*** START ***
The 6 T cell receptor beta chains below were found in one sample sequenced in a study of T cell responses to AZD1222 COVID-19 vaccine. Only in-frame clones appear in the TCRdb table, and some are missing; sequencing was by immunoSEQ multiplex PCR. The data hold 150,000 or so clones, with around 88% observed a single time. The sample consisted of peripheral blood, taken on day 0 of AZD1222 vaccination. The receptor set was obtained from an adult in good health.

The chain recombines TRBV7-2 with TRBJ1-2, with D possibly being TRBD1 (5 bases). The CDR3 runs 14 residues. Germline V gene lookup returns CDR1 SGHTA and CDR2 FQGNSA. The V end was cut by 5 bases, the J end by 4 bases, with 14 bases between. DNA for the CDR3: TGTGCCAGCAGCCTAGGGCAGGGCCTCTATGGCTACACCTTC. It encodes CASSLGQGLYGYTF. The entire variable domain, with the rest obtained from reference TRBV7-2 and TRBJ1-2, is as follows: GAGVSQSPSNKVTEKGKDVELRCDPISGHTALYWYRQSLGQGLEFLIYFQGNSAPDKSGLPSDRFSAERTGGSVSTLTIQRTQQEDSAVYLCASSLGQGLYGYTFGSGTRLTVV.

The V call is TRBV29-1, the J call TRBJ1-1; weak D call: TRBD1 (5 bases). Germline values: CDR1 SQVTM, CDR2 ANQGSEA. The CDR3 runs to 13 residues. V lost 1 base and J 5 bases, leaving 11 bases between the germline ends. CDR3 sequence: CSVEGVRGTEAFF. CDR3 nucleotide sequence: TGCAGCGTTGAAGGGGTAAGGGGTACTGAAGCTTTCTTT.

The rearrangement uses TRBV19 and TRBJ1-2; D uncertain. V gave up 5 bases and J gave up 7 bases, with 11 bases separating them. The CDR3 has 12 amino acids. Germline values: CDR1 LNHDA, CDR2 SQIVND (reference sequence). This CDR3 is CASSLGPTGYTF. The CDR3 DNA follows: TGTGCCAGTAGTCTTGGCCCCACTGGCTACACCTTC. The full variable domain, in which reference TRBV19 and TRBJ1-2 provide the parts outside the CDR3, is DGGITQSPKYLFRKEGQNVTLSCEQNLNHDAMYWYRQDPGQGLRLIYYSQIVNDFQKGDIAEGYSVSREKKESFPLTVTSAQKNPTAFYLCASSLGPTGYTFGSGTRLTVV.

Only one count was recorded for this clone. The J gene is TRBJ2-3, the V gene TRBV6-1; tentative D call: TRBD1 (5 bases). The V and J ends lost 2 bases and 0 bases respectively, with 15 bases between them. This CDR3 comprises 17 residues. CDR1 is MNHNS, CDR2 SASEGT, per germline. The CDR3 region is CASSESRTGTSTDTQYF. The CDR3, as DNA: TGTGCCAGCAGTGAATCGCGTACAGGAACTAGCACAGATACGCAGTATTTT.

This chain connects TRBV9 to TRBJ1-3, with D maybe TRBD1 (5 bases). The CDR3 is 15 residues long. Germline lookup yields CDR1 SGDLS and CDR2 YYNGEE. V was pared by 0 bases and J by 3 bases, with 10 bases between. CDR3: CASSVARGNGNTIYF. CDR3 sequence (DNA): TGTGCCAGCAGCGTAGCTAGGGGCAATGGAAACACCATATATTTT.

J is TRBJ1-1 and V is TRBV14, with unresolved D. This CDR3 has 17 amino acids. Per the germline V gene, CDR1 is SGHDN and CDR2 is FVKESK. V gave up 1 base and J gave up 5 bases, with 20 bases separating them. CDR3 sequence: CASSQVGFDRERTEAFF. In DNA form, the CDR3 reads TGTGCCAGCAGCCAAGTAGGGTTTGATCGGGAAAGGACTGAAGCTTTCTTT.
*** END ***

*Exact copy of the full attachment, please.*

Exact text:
The 6 T cell receptor beta chains below were found in one sample sequenced in a study of T cell responses to AZD1222 COVID-19 vaccine. Only in-frame clones appear in the TCRdb table, and some are missing; sequencing was by immunoSEQ multiplex PCR. The data hold 150,000 or so clones, with around 88% observed a single time. The sample consisted of peripheral blood, taken on day 0 of AZD1222 vaccination. The receptor set was obtained from an adult in good health.

The chain recombines TRBV7-2 with TRBJ1-2, with D possibly being TRBD1 (5 bases). The CDR3 runs 14 residues. Germline V gene lookup returns CDR1 SGHTA and CDR2 FQGNSA. The V end was cut by 5 bases, the J end by 4 bases, with 14 bases between. DNA for the CDR3: TGTGCCAGCAGCCTAGGGCAGGGCCTCTATGGCTACACCTTC. It encodes CASSLGQGLYGYTF. The entire variable domain, with the rest obtained from reference TRBV7-2 and TRBJ1-2, is as follows: GAGVSQSPSNKVTEKGKDVELRCDPISGHTALYWYRQSLGQGLEFLIYFQGNSAPDKSGLPSDRFSAERTGGSVSTLTIQRTQQEDSAVYLCASSLGQGLYGYTFGSGTRLTVV.

The V call is TRBV29-1, the J call TRBJ1-1; weak D call: TRBD1 (5 bases). Germline values: CDR1 SQVTM, CDR2 ANQGSEA. The CDR3 runs to 13 residues. V lost 1 base and J 5 bases, leaving 11 bases between the germline ends. CDR3 sequence: CSVEGVRGTEAFF. CDR3 nucleotide sequence: TGCAGCGTTGAAGGGGTAAGGGGTACTGAAGCTTTCTTT.

The rearrangement uses TRBV19 and TRBJ1-2; D uncertain. V gave up 5 bases and J gave up 7 bases, with 11 bases separating them. The CDR3 has 12 amino acids. Germline values: CDR1 LNHDA, CDR2 SQIVND (reference sequence). This CDR3 is CASSLGPTGYTF. The CDR3 DNA follows: TGTGCCAGTAGTCTTGGCCCCACTGGCTACACCTTC. The full variable domain, in which reference TRBV19 and TRBJ1-2 provide the parts outside the CDR3, is DGGITQSPKYLFRKEGQNVTLSCEQNLNHDAMYWYRQDPGQGLRLIYYSQIVNDFQKGDIAEGYSVSREKKESFPLTVTSAQKNPTAFYLCASSLGPTGYTFGSGTRLTVV.

Only one count was recorded for this clone. The J gene is TRBJ2-3, the V gene TRBV6-1; tentative D call: TRBD1 (5 bases). The V and J ends lost 2 bases and 0 bases respectively, with 15 bases between them. This CDR3 comprises 17 residues. CDR1 is MNHNS, CDR2 SASEGT, per germline. The CDR3 region is CASSESRTGTSTDTQYF. The CDR3, as DNA: TGTGCCAGCAGTGAATCGCGTACAGGAACTAGCACAGATACGCAGTATTTT.

This chain connects TRBV9 to TRBJ1-3, with D maybe TRBD1 (5 bases). The CDR3 is 15 residues long. Germline lookup yields CDR1 SGDLS and CDR2 YYNGEE. V was pared by 0 bases and J by 3 bases, with 10 bases between. CDR3: CASSVARGNGNTIYF. CDR3 sequence (DNA): TGTGCCAGCAGCGTAGCTAGGGGCAATGGAAACACCATATATTTT.

J is TRBJ1-1 and V is TRBV14, with unresolved D. This CDR3 has 17 amino acids. Per the germline V gene, CDR1 is SGHDN and CDR2 is FVKESK. V gave up 1 base and J gave up 5 bases, with 20 bases separating them. CDR3 sequence: CASSQVGFDRERTEAFF. In DNA form, the CDR3 reads TGTGCCAGCAGCCAAGTAGGGTTTGATCGGGAAAGGACTGAAGCTTTCTTT.